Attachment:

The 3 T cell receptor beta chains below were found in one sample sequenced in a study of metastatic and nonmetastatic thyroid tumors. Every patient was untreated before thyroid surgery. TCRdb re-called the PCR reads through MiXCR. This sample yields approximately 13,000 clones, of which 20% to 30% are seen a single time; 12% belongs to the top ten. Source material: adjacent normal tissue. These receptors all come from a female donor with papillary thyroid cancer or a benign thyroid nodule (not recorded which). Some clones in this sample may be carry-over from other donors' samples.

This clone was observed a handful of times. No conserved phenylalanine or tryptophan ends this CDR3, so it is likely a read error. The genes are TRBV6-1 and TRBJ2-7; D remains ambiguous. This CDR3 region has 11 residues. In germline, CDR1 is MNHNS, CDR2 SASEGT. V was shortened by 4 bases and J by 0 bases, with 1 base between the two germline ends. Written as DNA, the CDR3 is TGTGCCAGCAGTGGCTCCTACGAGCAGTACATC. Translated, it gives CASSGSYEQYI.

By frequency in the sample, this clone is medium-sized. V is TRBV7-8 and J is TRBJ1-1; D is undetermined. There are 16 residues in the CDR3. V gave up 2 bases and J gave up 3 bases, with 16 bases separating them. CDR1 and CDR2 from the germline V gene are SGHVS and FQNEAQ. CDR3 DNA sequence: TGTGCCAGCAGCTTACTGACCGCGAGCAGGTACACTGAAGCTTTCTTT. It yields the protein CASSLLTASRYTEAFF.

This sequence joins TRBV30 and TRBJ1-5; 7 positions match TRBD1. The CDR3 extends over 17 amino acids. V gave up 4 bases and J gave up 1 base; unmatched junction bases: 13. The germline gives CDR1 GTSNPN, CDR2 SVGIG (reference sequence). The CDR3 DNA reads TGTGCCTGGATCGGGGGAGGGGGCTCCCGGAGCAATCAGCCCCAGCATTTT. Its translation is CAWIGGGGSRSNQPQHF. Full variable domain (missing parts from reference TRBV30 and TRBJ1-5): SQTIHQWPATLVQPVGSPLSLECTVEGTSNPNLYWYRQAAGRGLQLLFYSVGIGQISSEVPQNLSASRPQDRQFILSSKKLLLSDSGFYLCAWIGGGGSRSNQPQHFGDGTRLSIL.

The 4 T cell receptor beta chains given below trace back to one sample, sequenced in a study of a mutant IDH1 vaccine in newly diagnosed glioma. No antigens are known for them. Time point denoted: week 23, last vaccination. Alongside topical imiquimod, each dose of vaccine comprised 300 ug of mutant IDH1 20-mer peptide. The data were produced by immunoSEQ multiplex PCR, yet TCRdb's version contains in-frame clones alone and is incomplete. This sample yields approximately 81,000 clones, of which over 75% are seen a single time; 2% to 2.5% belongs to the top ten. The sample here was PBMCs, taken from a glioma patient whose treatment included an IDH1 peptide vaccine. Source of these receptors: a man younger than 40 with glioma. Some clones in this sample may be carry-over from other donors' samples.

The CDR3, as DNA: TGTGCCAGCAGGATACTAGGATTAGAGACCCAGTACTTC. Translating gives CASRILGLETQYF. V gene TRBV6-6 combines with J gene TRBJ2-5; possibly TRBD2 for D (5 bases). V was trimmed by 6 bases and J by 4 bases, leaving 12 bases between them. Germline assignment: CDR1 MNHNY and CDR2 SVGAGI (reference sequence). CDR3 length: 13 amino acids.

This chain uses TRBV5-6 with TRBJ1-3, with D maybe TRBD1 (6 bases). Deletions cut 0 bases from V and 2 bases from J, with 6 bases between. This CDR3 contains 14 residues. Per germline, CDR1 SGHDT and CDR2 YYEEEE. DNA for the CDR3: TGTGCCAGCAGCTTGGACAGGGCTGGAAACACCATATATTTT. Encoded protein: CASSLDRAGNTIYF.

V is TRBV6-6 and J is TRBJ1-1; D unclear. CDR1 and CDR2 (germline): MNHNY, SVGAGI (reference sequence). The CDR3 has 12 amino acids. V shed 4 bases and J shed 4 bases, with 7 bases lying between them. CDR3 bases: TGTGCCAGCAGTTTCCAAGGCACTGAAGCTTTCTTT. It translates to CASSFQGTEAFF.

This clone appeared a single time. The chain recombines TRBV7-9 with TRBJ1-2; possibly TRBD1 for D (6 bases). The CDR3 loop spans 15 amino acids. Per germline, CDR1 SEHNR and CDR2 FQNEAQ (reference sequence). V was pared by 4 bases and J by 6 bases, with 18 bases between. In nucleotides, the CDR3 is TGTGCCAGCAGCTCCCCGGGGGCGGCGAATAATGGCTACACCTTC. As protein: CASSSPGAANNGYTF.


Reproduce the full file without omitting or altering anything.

The 3 T cell receptor beta chains below were found in one sample sequenced in a study of metastatic and nonmetastatic thyroid tumors. Every patient was untreated before thyroid surgery. TCRdb re-called the PCR reads through MiXCR. This sample yields approximately 13,000 clones, of which 20% to 30% are seen a single time; 12% belongs to the top ten. Source material: adjacent normal tissue. These receptors all come from a female donor with papillary thyroid cancer or a benign thyroid nodule (not recorded which). Some clones in this sample may be carry-over from other donors' samples.

This clone was observed a handful of times. No conserved phenylalanine or tryptophan ends this CDR3, so it is likely a read error. The genes are TRBV6-1 and TRBJ2-7; D remains ambiguous. This CDR3 region has 11 residues. In germline, CDR1 is MNHNS, CDR2 SASEGT. V was shortened by 4 bases and J by 0 bases, with 1 base between the two germline ends. Written as DNA, the CDR3 is TGTGCCAGCAGTGGCTCCTACGAGCAGTACATC. Translated, it gives CASSGSYEQYI.

By frequency in the sample, this clone is medium-sized. V is TRBV7-8 and J is TRBJ1-1; D is undetermined. There are 16 residues in the CDR3. V gave up 2 bases and J gave up 3 bases, with 16 bases separating them. CDR1 and CDR2 from the germline V gene are SGHVS and FQNEAQ. CDR3 DNA sequence: TGTGCCAGCAGCTTACTGACCGCGAGCAGGTACACTGAAGCTTTCTTT. It yields the protein CASSLLTASRYTEAFF.

This sequence joins TRBV30 and TRBJ1-5; 7 positions match TRBD1. The CDR3 extends over 17 amino acids. V gave up 4 bases and J gave up 1 base; unmatched junction bases: 13. The germline gives CDR1 GTSNPN, CDR2 SVGIG (reference sequence). The CDR3 DNA reads TGTGCCTGGATCGGGGGAGGGGGCTCCCGGAGCAATCAGCCCCAGCATTTT. Its translation is CAWIGGGGSRSNQPQHF. Full variable domain (missing parts from reference TRBV30 and TRBJ1-5): SQTIHQWPATLVQPVGSPLSLECTVEGTSNPNLYWYRQAAGRGLQLLFYSVGIGQISSEVPQNLSASRPQDRQFILSSKKLLLSDSGFYLCAWIGGGGSRSNQPQHFGDGTRLSIL.

The 4 T cell receptor beta chains given below trace back to one sample, sequenced in a study of a mutant IDH1 vaccine in newly diagnosed glioma. No antigens are known for them. Time point denoted: week 23, last vaccination. Alongside topical imiquimod, each dose of vaccine comprised 300 ug of mutant IDH1 20-mer peptide. The data were produced by immunoSEQ multiplex PCR, yet TCRdb's version contains in-frame clones alone and is incomplete. This sample yields approximately 81,000 clones, of which over 75% are seen a single time; 2% to 2.5% belongs to the top ten. The sample here was PBMCs, taken from a glioma patient whose treatment included an IDH1 peptide vaccine. Source of these receptors: a man younger than 40 with glioma. Some clones in this sample may be carry-over from other donors' samples.

The CDR3, as DNA: TGTGCCAGCAGGATACTAGGATTAGAGACCCAGTACTTC. Translating gives CASRILGLETQYF. V gene TRBV6-6 combines with J gene TRBJ2-5; possibly TRBD2 for D (5 bases). V was trimmed by 6 bases and J by 4 bases, leaving 12 bases between them. Germline assignment: CDR1 MNHNY and CDR2 SVGAGI (reference sequence). CDR3 length: 13 amino acids.

This chain uses TRBV5-6 with TRBJ1-3, with D maybe TRBD1 (6 bases). Deletions cut 0 bases from V and 2 bases from J, with 6 bases between. This CDR3 contains 14 residues. Per germline, CDR1 SGHDT and CDR2 YYEEEE. DNA for the CDR3: TGTGCCAGCAGCTTGGACAGGGCTGGAAACACCATATATTTT. Encoded protein: CASSLDRAGNTIYF.

V is TRBV6-6 and J is TRBJ1-1; D unclear. CDR1 and CDR2 (germline): MNHNY, SVGAGI (reference sequence). The CDR3 has 12 amino acids. V shed 4 bases and J shed 4 bases, with 7 bases lying between them. CDR3 bases: TGTGCCAGCAGTTTCCAAGGCACTGAAGCTTTCTTT. It translates to CASSFQGTEAFF.

This clone appeared a single time. The chain recombines TRBV7-9 with TRBJ1-2; possibly TRBD1 for D (6 bases). The CDR3 loop spans 15 amino acids. Per germline, CDR1 SEHNR and CDR2 FQNEAQ (reference sequence). V was pared by 4 bases and J by 6 bases, with 18 bases between. In nucleotides, the CDR3 is TGTGCCAGCAGCTCCCCGGGGGCGGCGAATAATGGCTACACCTTC. As protein: CASSSPGAANNGYTF.